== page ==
Tuesday, January 10, 2012

Mary Hartman! Mary Hartman!

Place: Which Wich
Lunch: Italian Grinder (toasted on white with mozzarella, yellow mustard, spicy mayo, pickles, red onions, mushrooms, and olives), Pibb XTRA (with super awesome pebble ice)

Ohhh I'm serious this is the best sandwich ever you have to have one or two or three...

I started last week with a cold.  Seriously congested.  Completely wiped me out on Thursday, and largely over the weekend.  I hate it when that happens.  I suppose I was due...I can't remember the last time I was major league sick.

So I took some Ny-Quil and a decongestant, and tried to sleep.  Usually, I either can't sleep and think about very odd things, or I DO sleep and dream about very odd things. 

I'm not sure if I slept or not, but the dreams/thoughts ultimately reared a completely out-of-the-blue subject from my childhood that I haven't thought of in years...

Mary Hartman.

Mary Hartman!  Mary Hartman!

For the uninitated, "Mary Hartman, Mary Hartman" was a Norman Lear-produced syndicated daily half-hour series intended as a satire on soap operas.  Over a period of roughly eighteen months in the mid-1970's, they produced an astonishing 325 episodes before star Louise Lasser (an ex-wife of Woody Allen) quit the show citing exhaustion.  The remainder of the cast (which included Mary Kay Place as neighbor/singer Loretta...probably the most memorable character besides Mary herself...Debralee Scott, Dody Goodman, and Claudia Lamb) continued on without her under the name "Forever Fernwood" for awhile longer (the show was set in the fictional Fernwood, Ohio), and it prompted a talk show satire spinoff called "Fernwood 2-Nite" starring Martin Mull and Fred Willard.

The show was highly controversial and usually aired late at night due to its content, mostly due to very frank discussions about sex and sexual-related topics, not to mention women's health.  You didn't hear the word 'cramps' on regular soaps.  You did here.  And while the primary women on the cast would adjust their dresses so as to not reveal anything to other characters, they acted like the camera wasn't even there.  Mary would adjust the right side of her dress as she turned to face another character while giving a full underwear shot to the camera.  Just one of those subtle jokes within the show.  Product placement and real brand name-dropping was another...we knew just from the script that Fernwood was home to a Safeway, Jack in the Box, Thrify Drug, and a Levitz.  (For being set in Ohio, Fernwood was awfully Californian.)  Mary regularly acted as if she were in a domestic product commercial.  Her very first dilemna in the first episode was about "waxy yellow build-up" on her kitchen floor.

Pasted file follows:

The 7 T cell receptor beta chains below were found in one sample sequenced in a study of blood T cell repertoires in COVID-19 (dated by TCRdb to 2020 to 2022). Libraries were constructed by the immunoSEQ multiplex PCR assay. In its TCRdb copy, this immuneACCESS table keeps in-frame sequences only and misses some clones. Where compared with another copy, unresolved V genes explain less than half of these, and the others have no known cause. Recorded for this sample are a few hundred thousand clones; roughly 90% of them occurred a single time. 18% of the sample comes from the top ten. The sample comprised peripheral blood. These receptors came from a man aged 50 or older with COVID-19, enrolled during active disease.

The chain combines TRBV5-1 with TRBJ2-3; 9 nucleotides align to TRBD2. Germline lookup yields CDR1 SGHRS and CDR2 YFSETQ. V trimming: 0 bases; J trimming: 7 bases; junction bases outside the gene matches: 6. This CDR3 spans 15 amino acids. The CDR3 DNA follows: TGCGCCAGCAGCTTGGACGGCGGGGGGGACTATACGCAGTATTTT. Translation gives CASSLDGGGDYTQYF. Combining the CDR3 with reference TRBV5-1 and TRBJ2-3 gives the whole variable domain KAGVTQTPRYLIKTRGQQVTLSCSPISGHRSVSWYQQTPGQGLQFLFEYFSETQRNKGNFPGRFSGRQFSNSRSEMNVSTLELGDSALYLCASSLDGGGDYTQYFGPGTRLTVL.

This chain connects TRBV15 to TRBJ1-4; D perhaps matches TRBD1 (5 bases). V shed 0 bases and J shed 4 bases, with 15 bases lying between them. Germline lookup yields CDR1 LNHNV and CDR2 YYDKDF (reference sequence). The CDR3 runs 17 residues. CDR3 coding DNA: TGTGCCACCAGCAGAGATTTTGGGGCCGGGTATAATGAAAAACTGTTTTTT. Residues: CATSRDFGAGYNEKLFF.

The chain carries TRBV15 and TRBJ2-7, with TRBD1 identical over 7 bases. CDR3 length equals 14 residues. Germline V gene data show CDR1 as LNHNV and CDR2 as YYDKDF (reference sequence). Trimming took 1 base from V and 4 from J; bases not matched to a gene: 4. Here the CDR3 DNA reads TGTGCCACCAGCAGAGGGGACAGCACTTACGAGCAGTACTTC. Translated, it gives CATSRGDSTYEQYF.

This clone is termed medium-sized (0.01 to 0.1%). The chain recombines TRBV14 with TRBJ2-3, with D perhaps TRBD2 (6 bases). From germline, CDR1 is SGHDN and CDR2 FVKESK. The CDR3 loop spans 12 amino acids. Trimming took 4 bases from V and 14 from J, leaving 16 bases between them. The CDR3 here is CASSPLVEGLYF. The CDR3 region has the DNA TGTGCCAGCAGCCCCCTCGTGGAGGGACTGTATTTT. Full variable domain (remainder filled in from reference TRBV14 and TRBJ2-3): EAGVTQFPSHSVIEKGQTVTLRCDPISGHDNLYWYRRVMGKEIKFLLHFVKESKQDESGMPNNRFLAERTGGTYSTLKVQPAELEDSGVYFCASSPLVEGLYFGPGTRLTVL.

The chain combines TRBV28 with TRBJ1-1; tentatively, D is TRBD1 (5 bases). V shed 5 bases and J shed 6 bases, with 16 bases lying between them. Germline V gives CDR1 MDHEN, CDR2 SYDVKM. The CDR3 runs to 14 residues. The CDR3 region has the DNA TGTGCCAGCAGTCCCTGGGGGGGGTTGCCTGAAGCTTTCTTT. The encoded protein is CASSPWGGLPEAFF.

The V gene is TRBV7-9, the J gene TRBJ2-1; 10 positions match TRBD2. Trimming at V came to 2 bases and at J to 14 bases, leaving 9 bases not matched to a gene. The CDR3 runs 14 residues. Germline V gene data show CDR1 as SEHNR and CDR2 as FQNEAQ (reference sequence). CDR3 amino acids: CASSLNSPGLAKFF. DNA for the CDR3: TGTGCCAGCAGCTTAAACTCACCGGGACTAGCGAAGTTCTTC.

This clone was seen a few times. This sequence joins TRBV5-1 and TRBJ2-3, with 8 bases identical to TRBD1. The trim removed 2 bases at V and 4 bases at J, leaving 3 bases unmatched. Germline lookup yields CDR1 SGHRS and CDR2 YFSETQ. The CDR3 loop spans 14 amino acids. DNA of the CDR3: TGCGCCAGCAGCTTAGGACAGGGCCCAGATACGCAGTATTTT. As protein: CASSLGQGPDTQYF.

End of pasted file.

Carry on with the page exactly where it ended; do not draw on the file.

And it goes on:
But it wasn't all comedy.  Lasser delivered some incredibly emotional performances, particularly when fighting with her husband.

"Mary Hartman, Mary Hartman" was one of the most brilliant dark comedies ever devised and I knew it when it originally aired, even though I was ten at the time and a lot of the stuff went over my head.  From the debut episode with the mass murder of the Lombardi family ("all five of them...plus two goats and eight chickens") to Mary's nervous breakdown at the end of the first season, this was simply amazing television.

So I just had to see it again as an adult to see how well it held up.  It turns out just one DVD collection with just the first 25 episodes exists (don't think the fan base isn't peeved about that), so I picked it up. 

Honestly, I expected to be disappointed.  I thought it wouldn't hold up as well as I remembered, especially with the cough medicine having worn off.

I was wrong.

I was SERIOUSLY wrong.

What I thought would take a few weeks of spare time viewing to watch was done in three days. 

I couldn't stop watching until I was out of shows to watch.  It didn't help that Sony left the DVD set off at a seemingly random place.  They probably should have left it at eighteen episodes (where the Lombardi murders were resolved) if at all.

Listen to the fans, Sony.  We NEED the complete series.

We NEED it.

AND the spin-offs.

(YEARS LATER: Shout! Factory has come to the rescue and released the complete series on DVD.  YES.)